There are a few things, though, that I wish he treated in greater detail. For instance, thinking back to that first paragraph I quoted above, about what girls gain from sports: if sports are so good for girls, and give them a way to negotiate a wider culture that seems constantly to argue that as a woman you never fully have ownership of your own body--or at least of the demands placed upon it--then what happens to injured girls (and women) when they suddenly lose the ability to claim their bodies through sport?

And this: One chapter opens with these two sentences that had me saying (but not quite in the spirit of Molly Bloom) YES YES YES: "A young woman who suffers a serious athletic injury respond in an intensely personal way and has a limited capacity for reflection or self-protection. She is in pain--physical as well as emotional, because she has lost the thing she loves--and her response is to rehab as quickly as possible and get back on the field."

And then that's it, and he is on to the rehabbing. But wait: what about the very important points that preceded the second dash. Is that all there is to say? No insight into ways that a young woman might learn or be taught to manage this pain and sense of loss? In a book devoted to considering how to protect our daughters from this epidemic, might some attention be devoted to helping them manage the illness once they have contracted it?

And finally, I wish there were room in here for thinking about other sports and other injuries. I know that soccer offers the most dramatic example, because so many girls play it these days and because the injury percentage is so extreme. But what about injuries in other sports? Sokolove frequently mentions his own daughter, a swimmer, and how she managed pretty well in her sport with the exception of "one major injury" that cost her a full season. I can well understand why he would not want to write his daughter's own story--or why she might not want him to--but as an injured swimmer I am starving for that story. And given that there must be other injured girls and women out there who have hurt themselves doing something that is not soccer, I am certain that I am not alone.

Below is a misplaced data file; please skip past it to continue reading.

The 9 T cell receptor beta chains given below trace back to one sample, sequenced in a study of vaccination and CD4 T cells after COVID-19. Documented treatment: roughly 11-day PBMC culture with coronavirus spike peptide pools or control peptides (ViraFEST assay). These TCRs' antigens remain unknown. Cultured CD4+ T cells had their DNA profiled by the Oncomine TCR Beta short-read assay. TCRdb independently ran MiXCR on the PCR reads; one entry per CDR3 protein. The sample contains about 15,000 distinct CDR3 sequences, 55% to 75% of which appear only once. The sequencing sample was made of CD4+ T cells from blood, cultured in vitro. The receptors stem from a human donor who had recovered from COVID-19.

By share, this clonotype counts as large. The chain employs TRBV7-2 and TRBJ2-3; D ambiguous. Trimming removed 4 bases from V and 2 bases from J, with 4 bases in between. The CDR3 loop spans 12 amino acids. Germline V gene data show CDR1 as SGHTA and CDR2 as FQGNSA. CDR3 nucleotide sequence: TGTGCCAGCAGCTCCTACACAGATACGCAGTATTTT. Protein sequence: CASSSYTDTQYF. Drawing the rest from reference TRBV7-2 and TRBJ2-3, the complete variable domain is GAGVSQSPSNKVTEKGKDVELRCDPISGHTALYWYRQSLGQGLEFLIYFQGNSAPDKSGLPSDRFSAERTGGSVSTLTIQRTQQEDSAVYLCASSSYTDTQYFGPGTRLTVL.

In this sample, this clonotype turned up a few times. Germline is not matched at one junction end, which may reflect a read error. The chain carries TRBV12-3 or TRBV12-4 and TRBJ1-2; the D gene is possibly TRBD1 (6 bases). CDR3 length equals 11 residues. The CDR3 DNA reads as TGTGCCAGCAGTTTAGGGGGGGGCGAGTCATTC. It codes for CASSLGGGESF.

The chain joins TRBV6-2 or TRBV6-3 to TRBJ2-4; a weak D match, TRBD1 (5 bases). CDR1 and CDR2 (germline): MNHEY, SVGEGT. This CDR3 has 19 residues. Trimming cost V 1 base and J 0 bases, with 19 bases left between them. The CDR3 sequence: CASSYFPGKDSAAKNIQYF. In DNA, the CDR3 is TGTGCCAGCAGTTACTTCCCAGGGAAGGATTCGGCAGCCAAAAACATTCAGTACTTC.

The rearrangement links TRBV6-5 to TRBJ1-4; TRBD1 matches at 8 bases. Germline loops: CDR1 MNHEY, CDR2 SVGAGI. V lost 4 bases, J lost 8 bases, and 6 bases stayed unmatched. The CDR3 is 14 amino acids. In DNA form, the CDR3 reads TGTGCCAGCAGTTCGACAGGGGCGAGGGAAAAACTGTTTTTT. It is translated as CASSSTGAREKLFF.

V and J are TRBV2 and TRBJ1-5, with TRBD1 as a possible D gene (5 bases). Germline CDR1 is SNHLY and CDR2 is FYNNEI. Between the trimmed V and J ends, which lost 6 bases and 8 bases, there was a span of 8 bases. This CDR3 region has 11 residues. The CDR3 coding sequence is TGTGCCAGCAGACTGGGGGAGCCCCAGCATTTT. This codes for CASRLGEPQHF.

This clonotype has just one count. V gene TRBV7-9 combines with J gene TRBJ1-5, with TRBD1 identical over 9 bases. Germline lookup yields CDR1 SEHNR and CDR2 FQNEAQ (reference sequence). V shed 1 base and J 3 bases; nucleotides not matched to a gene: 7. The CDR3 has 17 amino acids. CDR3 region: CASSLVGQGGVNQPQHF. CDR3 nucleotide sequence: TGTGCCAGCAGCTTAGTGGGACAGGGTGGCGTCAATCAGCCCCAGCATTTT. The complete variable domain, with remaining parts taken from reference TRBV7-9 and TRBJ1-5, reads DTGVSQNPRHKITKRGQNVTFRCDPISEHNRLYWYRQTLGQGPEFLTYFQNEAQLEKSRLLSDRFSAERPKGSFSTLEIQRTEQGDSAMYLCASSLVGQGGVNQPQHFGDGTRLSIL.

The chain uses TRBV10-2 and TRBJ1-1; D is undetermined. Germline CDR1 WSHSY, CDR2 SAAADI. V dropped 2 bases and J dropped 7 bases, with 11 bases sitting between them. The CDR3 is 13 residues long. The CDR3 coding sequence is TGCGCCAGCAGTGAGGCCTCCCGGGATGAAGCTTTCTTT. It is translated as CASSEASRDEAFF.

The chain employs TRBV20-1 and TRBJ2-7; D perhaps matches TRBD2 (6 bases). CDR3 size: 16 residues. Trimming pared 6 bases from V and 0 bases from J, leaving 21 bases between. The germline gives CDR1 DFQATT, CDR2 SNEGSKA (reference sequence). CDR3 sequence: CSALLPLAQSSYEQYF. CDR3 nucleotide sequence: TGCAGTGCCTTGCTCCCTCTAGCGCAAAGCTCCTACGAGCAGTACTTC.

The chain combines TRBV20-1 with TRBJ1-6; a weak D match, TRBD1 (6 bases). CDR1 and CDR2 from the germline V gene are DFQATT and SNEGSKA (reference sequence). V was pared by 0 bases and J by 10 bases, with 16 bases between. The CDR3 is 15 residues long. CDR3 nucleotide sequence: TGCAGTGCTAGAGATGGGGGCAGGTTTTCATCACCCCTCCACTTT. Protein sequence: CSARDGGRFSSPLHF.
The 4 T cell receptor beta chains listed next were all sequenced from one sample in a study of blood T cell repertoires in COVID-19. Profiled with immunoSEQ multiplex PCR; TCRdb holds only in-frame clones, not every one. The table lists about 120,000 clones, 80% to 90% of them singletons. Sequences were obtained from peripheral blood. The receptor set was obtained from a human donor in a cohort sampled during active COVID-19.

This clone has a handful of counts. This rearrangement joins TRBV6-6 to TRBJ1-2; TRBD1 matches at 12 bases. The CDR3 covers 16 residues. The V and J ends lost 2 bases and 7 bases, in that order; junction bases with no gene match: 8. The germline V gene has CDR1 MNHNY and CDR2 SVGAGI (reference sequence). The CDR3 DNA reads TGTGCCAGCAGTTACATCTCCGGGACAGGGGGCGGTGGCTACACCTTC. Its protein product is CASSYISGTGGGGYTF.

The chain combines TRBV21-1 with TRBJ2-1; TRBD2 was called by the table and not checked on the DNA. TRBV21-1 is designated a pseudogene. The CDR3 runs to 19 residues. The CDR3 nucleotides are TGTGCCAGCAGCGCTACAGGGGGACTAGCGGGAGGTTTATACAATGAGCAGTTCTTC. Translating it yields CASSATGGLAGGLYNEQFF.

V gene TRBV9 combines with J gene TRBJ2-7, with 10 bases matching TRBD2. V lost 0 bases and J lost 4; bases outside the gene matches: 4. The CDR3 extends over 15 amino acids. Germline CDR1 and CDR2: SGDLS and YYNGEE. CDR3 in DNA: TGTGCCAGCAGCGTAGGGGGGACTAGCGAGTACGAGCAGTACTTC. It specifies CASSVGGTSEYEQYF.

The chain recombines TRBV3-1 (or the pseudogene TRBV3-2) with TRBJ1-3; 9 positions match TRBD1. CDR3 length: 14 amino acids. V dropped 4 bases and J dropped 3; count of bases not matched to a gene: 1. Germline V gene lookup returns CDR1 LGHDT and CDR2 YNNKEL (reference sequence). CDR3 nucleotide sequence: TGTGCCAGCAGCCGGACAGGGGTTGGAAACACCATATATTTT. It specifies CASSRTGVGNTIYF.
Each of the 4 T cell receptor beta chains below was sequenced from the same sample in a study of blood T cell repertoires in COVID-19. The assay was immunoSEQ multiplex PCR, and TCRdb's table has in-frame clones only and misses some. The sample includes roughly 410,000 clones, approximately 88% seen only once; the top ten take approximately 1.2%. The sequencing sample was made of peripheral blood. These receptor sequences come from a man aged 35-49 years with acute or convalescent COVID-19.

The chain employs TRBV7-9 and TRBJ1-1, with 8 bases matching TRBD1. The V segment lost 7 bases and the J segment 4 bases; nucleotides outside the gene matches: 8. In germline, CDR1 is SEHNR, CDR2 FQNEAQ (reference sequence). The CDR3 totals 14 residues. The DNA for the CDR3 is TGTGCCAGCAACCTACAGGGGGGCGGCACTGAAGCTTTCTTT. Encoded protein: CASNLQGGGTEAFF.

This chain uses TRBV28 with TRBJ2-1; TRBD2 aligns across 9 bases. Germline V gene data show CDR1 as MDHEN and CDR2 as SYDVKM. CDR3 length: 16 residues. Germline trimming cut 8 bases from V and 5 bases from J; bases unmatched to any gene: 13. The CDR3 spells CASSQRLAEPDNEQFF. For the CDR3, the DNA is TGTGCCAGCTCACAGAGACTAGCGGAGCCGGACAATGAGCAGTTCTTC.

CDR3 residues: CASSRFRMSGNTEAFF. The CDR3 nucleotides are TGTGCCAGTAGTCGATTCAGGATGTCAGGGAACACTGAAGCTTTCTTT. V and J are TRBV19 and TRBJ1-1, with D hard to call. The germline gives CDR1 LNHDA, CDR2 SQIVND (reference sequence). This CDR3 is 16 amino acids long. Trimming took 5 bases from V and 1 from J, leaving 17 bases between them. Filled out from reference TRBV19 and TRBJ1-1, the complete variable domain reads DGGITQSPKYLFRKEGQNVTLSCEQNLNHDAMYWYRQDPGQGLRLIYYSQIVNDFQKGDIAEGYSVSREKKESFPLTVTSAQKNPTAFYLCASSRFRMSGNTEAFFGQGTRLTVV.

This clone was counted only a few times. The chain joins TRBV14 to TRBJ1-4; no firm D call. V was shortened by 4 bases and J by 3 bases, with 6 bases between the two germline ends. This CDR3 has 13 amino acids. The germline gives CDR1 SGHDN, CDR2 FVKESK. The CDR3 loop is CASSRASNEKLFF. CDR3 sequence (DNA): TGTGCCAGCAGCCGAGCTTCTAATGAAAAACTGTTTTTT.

I suppose what I am really saying here is not that these are problems with Sokolove's book, which focuses on the dramatic examples in order to make people pay attention, but rather that I hope that Sokolove's book opens an avenue for further discussion of these issues.

1 comment:

Scott said...

No need to apologize for a sentence's length if it is well constructed and flows. That particular sentence could have been written by Churchill. :>)